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Jesus Christ's Death, Substitutionary

Go to Bible verses for: Jesus Christ's Death, Substitutionary

Jesus Christ, the Bearer of Sin

Sermonette by David C. Grabbe

The Messianic prophecy in Isaiah 53, plus the testimony of Peter and the author of Hebrews, show that Jesus fulfilled the azazel goat's role by bearing sin.

Ecclesiastes and Christian Living (Part Eight): Death

'Personal' from John W. Ritenbaugh

It is amazing to consider that, despite the fact that every human being will face death, so very few take the time to contemplate it, much less prepare for it. In covering the comparisons in Ecclesiastes 7:1-4, John Ritenbaugh surveys the Bible's attitude . . .

Why Did Jesus Have to Die by Crucifixion?

'Ready Answer' by Staff

Crucifixion is man's most cruel form of punishment. Why did Jesus need to die this way? What does it teach us? And was Jesus stabbed before or after He died?

Reconciliation (Part Two): Christ's Work

Sermon by Richard T. Ritenbaugh

Richard Ritenbaugh, using the metaphor of "balancing" a checkbook, wherein two totally distinct documents, the user's register and the bank's statement are squared, or brought into agreement, explains Christ's work of "squaring" us&mdas. . .

Knowing Christ (Part 1)

Sermon by John W. Ritenbaugh

John Ritenbaugh explains the significance of "the fellowship of His sufferings" and "being conformed to His death" (Philippians 3:10). Christ's death had both a substitutionary and a representative aspect. The former pays for our sins, . . .

The Christian Fight (Part Four)

'Personal' from John W. Ritenbaugh

While we must express some of our own faith as we come to salvation, the great bulk of "saving faith" is a gift of God, given graciously and miraculously as part of God's creative process in us. In particular, John Ritenbaugh uses the examples of Abel and . . .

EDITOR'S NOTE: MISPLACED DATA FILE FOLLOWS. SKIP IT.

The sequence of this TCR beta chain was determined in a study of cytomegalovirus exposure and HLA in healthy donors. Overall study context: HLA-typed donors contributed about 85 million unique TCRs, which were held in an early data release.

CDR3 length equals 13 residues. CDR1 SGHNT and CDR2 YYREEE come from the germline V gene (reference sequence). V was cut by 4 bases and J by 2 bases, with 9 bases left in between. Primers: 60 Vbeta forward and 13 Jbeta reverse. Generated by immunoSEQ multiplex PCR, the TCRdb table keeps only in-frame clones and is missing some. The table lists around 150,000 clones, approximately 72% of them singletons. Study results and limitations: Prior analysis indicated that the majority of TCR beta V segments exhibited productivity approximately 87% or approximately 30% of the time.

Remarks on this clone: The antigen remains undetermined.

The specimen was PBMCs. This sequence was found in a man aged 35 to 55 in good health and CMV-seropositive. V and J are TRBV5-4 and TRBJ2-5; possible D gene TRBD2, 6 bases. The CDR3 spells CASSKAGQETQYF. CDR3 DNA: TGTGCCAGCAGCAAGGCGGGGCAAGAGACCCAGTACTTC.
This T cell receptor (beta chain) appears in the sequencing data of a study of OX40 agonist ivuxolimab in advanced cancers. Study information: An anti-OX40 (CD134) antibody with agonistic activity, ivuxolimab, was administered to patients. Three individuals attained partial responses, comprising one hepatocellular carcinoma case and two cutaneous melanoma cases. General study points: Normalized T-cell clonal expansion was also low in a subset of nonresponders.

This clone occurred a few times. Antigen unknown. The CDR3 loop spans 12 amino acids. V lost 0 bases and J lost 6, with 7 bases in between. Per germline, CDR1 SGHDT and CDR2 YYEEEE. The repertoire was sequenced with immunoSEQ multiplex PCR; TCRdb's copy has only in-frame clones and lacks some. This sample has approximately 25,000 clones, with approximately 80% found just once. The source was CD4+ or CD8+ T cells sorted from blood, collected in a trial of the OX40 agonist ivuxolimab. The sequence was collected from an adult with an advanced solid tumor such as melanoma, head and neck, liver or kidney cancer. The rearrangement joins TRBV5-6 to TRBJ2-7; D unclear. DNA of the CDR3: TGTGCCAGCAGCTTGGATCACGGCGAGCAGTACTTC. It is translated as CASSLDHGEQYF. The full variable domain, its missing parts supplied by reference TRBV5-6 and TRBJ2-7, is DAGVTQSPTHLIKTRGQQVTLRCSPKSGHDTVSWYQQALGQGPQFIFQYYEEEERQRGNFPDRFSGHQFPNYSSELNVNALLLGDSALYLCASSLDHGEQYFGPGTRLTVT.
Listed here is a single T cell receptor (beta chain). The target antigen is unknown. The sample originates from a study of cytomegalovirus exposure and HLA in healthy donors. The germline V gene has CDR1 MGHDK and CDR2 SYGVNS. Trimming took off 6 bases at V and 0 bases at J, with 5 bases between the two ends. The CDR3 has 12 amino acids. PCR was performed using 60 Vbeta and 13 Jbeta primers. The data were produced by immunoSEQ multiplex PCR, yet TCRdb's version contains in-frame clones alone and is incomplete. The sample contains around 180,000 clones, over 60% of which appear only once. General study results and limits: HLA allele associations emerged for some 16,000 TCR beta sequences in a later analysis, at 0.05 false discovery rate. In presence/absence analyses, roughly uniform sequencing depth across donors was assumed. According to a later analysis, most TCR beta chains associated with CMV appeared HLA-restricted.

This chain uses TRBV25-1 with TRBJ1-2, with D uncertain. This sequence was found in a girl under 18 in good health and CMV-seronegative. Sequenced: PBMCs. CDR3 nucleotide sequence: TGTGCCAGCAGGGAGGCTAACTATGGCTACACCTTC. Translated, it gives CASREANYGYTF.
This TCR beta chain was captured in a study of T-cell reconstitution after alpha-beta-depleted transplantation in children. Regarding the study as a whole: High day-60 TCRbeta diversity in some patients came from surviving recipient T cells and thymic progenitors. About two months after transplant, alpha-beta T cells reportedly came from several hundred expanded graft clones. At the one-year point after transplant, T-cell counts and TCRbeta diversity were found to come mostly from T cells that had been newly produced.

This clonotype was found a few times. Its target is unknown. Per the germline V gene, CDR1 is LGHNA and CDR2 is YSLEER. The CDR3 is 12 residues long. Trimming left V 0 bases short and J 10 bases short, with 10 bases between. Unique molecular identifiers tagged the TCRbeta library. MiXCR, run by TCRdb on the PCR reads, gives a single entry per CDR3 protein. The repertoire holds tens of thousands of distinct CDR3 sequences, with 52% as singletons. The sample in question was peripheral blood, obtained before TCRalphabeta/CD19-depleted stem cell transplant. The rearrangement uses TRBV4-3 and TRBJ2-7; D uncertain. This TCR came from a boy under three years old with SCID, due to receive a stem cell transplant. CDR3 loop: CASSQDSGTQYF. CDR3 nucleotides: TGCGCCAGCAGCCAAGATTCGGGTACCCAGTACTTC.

Amazing Grace

'Personal' from John W. Ritenbaugh

The old song speaks of "Amazing Grace" but do we really understand just how amazing it is? John Ritenbaugh fills in some details on this vital topic.

Are You Justified?

Bible Study by Martin G. Collins

"Justification" is a theological term that many people do not understand, thinking that it is a complex point of biblical doctrine. However, it is not as difficult as it may seem on the surface. Martin Collins explains what justification is and how it work. . .

Understanding the Azazel Goat

Sermonette by David C. Grabbe

The goat for azazel (complete removal) bore the sins of the nation out of sight. Jesus Christ likewise had our iniquities laid on Him, and He bore them.

To Do Your Will, O God!

Sermon by Martin G. Collins

Martin Collins, maintaining that there never has been , and never will be, another death like Jesus Christ's, reminds us that Our Omniscient God, who cannot sin, knew that we would sin and, therefore, pre-ordained a sacrifice that would satisfy all legal r. . .

Limited Atonement

Sermon by Richard T. Ritenbaugh

Richard Ritenbaugh, reflecting over his priceless racing memorabilia, broaches the subject of limited atonement as opposed to unlimited or universal atonement believed by a large number of Protestant evangelical theologians. To yield to the Protestant assu. . .

First Things First (Part One): Access to God

CGG Weekly by David C. Grabbe

The lessons of Abel, Enoch, and Noah in Hebrews 11 are sequential. The lesson of Abel's faith must be understood before Enoch's example can be followed.

Preternatural, Natural, Unnatural, Supernatural (Part One)

Sermon by John W. Ritenbaugh

God, before He created Adam and Eve, preternaturally planned the death and resurrection of Jesus Christ to save humanity from the curse of sin and death.

First Things First (Part Two): The Right Sacrifice

CGG Weekly by David C. Grabbe

Last time, we saw that the lessons of Abel, Enoch, and Noah are sequential—they must be learned and applied in order if a person or organization is to make a faithful witness of God. ...

The Covenants, Grace, and Law (Part 24)

Sermon by John W. Ritenbaugh

John Ritenbaugh reiterates that the days, months, and times referred to in Galatians 4:10 do not refer to Jewish Holy Days or the law of God, but to Pagan Gnostic rites connected with the worship of demons. To refer to the liberating law of God as weak and. . .


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